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Qiang Embroidery
Li Xingxiu with an embroidered piece.
Li Xingxiu with an embroidered piece.
Photo by Jing Li, Ralph Rinzler Folklife Archives and Collections, Smithsonian Institution
“Through embroidery, women feed their families with their hands. After the earthquake, it became an even more important means to help women gain income and support their families.” —Li Xingxiu, Qiang embroiderer

The Qiang are an ethnic group numbering about 310,000 largely concentrated in Sichuan Province. Referring to themselves as Erma, “the local people,” they have lived in remote areas of Sichuan for generations. Qiang embroiders work primarily with cotton and silk threads, using 16 types of stitches to shape vivid, bright patterns representing local flora, fauna, and daily activities on clothes and household textiles.

In 2008, the province was struck by a magnitude 8 earthquake that killed tens of thousands of people. Since then, formal cultural preservation and recovery efforts in Qiang areas have combined community rebuilding with commercial enterprise and tourism projects.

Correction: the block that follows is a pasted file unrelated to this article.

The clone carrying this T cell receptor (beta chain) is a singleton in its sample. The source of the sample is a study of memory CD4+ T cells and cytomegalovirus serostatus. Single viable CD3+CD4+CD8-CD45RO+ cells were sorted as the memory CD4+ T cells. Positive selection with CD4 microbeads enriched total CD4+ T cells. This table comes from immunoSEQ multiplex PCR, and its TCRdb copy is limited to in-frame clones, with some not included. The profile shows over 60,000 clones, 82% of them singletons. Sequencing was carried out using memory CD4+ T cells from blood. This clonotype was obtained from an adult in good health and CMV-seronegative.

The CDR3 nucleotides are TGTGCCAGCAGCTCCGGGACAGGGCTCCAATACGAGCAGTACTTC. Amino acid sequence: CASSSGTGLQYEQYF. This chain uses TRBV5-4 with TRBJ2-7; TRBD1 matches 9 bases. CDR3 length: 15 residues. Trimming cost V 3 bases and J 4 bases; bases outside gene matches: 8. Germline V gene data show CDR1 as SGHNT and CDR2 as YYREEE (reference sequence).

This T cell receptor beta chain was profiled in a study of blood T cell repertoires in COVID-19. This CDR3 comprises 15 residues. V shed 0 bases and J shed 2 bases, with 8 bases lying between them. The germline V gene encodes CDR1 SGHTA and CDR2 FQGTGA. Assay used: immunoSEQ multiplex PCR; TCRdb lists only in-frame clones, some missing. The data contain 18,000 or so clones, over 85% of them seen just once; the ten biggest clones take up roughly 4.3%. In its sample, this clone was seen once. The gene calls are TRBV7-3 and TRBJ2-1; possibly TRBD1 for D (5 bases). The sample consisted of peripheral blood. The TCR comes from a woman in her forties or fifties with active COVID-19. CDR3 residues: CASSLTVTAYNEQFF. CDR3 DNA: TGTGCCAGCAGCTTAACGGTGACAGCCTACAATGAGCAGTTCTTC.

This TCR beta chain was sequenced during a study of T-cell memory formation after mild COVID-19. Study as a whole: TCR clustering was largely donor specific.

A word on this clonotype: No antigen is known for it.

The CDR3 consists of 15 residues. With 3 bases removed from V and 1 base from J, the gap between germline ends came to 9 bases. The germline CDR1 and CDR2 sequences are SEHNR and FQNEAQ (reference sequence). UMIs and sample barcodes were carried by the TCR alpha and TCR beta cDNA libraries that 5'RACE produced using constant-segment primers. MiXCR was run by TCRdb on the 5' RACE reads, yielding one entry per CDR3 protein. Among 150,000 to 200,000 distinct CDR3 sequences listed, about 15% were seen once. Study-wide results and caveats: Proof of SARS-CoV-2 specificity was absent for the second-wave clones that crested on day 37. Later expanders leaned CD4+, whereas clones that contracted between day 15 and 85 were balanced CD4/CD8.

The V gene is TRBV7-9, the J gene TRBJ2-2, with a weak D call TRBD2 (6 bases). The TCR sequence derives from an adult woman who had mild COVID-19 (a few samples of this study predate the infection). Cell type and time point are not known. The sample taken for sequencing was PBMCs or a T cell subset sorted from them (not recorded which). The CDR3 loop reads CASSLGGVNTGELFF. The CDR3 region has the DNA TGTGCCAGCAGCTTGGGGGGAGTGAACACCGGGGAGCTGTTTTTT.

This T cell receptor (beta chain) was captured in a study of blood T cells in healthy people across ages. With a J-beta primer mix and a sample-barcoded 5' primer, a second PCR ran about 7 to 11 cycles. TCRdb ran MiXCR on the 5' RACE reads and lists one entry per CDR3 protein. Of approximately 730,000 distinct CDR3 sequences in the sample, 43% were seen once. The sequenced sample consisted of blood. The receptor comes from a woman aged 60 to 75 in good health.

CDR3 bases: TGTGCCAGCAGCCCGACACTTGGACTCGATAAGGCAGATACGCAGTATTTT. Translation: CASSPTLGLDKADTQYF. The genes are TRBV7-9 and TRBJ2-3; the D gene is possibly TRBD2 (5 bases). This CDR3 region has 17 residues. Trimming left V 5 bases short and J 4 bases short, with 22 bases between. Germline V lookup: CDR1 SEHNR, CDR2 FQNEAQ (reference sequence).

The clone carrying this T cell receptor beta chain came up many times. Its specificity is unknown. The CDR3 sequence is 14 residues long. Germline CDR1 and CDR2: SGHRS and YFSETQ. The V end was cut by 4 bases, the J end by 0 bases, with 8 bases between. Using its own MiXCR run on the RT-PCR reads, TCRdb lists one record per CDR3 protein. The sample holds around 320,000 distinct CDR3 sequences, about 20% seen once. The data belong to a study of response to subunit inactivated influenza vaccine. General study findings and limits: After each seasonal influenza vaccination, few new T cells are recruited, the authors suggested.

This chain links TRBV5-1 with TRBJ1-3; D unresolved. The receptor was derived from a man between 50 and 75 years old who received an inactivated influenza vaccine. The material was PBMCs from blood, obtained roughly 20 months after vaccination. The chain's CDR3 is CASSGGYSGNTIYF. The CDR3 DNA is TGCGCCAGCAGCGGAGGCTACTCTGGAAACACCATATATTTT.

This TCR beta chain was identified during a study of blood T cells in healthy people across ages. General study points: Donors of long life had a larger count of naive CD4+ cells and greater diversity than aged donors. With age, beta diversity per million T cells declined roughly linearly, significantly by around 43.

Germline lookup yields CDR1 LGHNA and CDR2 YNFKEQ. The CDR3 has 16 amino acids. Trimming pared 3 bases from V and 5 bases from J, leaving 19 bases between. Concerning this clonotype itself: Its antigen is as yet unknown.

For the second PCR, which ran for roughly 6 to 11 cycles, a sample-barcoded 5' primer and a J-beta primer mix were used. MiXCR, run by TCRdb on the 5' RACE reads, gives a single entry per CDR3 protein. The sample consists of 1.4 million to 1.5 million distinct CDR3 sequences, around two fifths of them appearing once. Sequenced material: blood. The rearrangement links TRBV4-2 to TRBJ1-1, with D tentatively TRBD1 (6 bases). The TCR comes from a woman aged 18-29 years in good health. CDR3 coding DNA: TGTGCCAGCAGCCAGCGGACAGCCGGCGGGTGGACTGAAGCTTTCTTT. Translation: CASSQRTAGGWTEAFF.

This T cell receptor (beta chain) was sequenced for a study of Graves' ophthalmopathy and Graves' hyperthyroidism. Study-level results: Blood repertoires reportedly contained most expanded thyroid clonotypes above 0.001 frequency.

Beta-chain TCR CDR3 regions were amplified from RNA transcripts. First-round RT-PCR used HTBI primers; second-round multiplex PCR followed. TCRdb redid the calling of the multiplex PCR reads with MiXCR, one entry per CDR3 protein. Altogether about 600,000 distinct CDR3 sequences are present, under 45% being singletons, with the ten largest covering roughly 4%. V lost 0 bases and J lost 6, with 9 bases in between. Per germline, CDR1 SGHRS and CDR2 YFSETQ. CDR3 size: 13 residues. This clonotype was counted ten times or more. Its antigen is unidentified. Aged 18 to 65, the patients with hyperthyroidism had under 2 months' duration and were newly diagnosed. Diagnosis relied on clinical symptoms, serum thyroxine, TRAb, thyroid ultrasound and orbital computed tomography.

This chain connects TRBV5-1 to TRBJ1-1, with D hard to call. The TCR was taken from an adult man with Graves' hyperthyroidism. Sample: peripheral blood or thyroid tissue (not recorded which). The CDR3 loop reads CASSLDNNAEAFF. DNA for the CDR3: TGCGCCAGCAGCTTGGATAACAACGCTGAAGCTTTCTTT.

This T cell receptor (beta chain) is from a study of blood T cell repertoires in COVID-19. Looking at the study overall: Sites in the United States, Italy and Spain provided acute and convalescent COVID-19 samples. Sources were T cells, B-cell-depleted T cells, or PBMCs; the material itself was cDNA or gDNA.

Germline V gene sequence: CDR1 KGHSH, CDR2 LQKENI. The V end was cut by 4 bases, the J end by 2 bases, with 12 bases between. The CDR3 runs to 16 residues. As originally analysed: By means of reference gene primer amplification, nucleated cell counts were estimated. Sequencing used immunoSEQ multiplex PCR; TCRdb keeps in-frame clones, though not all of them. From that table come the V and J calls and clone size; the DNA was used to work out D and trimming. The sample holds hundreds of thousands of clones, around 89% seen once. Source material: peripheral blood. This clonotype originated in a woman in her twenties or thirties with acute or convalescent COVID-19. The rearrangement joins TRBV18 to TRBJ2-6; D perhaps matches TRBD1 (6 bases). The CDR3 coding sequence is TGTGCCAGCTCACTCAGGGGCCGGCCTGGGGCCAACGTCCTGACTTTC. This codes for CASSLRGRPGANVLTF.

Li Xingxiu 李兴秀 is an embroiderer, designer, and entrepreneur from the village of Pinggou, Mao County, Sichuan Province. She first learned the embroidery traditions of her Qiang ethnic community from her mother when she was six years old. Since 2003, her company, Qiang Village Embroidery Workshop, has employed local embroiderers to produce her designs and patterns. Following the 2008 Sichuan earthquake, which seriously impacted Qiang villages, she has focused on training others. In 2011 she published the first book for teaching Qiang embroidery stitches and techniques.

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